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Reply #65: More on Mileva [View All]

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shance Donating Member (1000+ posts) Send PM | Profile | Ignore Thu Dec-21-06 11:30 AM
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65. More on Mileva
It is sad to me how many of you are threatened by the fact that women are so bright and so creative.

It is obvious now Mileva Einstein did not get the credit due to her in so many areas, namely the area of science.

How much credit is probably debatable although many now argue from viewing letters and old records that she was much more the creator of the relativity theory than her husband Albert. Who knows? I think we all deserve to know more.

With that said, why some of you are so threatened and frightened by womens's gifts is rather baffling and again, sad.

It is reflective of very narrow, sexist, fear and hate based beliefs. Perhaps it is the same mentality that has kept women oppressed for centuries and has kept women continuously held back from so many positions of leadership by the men who are in power often times simply because they are men.

Would You Welcome Please - Mrs. Einstein




"You must continue with your investigations -- how proud I will be to have a little PhD for a sweetheart, while I remain a completely ordinary person!"

- Albert Einstein in a letter to Mileva, 1900


It was only after Albert Eintsein's death that the world began to learn about his first wife, Mileva Maric Einstein. She was a highly intelligent woman who studied medicine at one of the few universities that would accept women at that time. Marriage to Einstein occurred after the illegitimate birth of their first child, and thus began a relationship that was characterised by an increasing gulf between husband and wife.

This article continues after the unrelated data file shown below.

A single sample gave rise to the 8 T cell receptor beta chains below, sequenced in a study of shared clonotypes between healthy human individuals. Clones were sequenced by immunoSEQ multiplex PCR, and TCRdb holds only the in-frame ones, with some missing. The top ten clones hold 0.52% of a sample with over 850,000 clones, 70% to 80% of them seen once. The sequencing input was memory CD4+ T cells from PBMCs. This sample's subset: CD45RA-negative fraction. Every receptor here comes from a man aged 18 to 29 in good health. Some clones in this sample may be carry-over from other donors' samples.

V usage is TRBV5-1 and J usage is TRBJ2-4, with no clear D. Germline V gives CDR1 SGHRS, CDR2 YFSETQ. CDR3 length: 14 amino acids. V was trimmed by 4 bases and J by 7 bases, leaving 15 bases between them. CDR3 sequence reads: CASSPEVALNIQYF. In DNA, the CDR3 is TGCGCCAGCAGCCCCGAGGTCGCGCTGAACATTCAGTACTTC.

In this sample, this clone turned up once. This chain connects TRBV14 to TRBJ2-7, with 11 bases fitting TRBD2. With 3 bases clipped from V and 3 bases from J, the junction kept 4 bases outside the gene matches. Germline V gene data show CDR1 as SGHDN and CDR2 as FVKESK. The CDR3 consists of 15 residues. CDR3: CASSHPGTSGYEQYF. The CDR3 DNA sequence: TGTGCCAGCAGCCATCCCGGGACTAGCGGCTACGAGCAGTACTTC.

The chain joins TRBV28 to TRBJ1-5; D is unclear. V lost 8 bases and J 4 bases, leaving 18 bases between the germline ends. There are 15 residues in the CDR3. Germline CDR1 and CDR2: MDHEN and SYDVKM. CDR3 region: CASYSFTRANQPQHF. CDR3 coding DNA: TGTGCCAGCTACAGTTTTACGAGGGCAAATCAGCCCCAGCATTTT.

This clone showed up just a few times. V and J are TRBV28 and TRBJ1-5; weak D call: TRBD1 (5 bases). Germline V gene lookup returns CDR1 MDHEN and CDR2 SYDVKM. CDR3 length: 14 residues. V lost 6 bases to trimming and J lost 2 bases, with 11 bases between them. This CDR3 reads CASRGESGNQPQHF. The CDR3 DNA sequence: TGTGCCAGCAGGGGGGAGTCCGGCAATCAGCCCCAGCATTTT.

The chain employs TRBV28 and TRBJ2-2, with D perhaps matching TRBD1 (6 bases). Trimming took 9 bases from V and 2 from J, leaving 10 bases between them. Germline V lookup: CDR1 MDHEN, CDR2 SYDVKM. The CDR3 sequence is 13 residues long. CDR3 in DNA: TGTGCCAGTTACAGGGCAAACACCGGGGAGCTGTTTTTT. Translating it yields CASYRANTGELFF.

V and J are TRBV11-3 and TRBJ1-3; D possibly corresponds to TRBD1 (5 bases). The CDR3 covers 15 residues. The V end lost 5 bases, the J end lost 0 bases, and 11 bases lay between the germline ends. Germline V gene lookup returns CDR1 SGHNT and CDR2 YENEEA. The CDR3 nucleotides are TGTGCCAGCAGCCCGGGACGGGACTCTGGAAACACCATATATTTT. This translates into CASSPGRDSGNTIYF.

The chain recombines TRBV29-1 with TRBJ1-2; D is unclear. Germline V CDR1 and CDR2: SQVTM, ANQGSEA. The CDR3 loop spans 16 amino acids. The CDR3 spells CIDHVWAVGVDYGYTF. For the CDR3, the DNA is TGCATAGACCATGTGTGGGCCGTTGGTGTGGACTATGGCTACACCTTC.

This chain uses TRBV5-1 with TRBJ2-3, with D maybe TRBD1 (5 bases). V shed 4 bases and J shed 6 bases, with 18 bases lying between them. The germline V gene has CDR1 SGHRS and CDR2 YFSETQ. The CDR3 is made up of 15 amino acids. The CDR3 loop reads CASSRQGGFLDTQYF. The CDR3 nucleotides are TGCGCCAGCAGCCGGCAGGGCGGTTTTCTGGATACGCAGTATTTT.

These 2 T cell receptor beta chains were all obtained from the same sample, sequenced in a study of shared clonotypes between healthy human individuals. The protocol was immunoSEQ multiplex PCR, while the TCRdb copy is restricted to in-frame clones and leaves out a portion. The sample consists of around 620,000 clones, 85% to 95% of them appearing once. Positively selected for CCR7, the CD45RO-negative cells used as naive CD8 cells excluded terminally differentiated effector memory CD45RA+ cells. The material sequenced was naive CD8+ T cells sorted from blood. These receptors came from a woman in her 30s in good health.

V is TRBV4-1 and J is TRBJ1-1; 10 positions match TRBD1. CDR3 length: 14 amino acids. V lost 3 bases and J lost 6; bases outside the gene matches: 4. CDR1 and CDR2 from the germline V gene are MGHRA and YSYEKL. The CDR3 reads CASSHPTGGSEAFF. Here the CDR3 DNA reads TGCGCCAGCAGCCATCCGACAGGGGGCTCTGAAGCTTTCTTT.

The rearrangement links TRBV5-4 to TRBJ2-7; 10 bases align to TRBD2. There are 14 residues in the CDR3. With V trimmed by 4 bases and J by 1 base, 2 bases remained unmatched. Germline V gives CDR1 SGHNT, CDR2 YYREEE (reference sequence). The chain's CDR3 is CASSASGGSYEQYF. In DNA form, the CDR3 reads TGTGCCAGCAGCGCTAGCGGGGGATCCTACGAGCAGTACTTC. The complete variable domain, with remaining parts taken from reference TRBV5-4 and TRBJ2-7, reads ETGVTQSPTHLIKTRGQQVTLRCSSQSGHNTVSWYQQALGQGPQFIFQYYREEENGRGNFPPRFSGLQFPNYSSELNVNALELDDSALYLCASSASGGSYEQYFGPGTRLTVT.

The details of Albert and Mileva's relationship were kept private until the early 1990s, when finally the contents of letters between them were made available.

The letters and accounts of family friends show it was a marriage dogged by difficulty.

Einstein was unfaithful, there is evidence to indicate he was physically abusive, and he instituted rules for his wife that subjected her to a type of psychological inferiority.

She was not to speak unless spoken to, when spoken to she must answer immediately... He wrote to his mistress in 1913, "I treat my wife as an employee whom I cannot fire". In a backhanded way he had acknowledged Mileva's faithfulness and commitment.


Einstein's infidelity finally resulted in him leaving his wife and children to take up with another woman. Mileva continued raising the children and remained legally married to her husband, not wishing the divorce that her husband was insisting on.

Finally in 1917 she agreed to a divorce on the condition that if he should win the Nobel prize he would give her the money. It was a shrewd bargain to ensure financial provision for herself and the children in the future. Einstein was awarded the 1921 Nobel prize, although he did not receive the money until 1923. He secretly transferred it to Mileva, not wanting anyone to know it was given to his ex-wife.

Although Albert and Mileva communicated with each other after the divorce, he was remarkably absent from their children's lives. One of their sons suffered from schizophrenia and was prone to violent psychotic episodes. Mileva cared for him alone.


http://allthings2all.blogspot.com/2004_10_01_allthings2...
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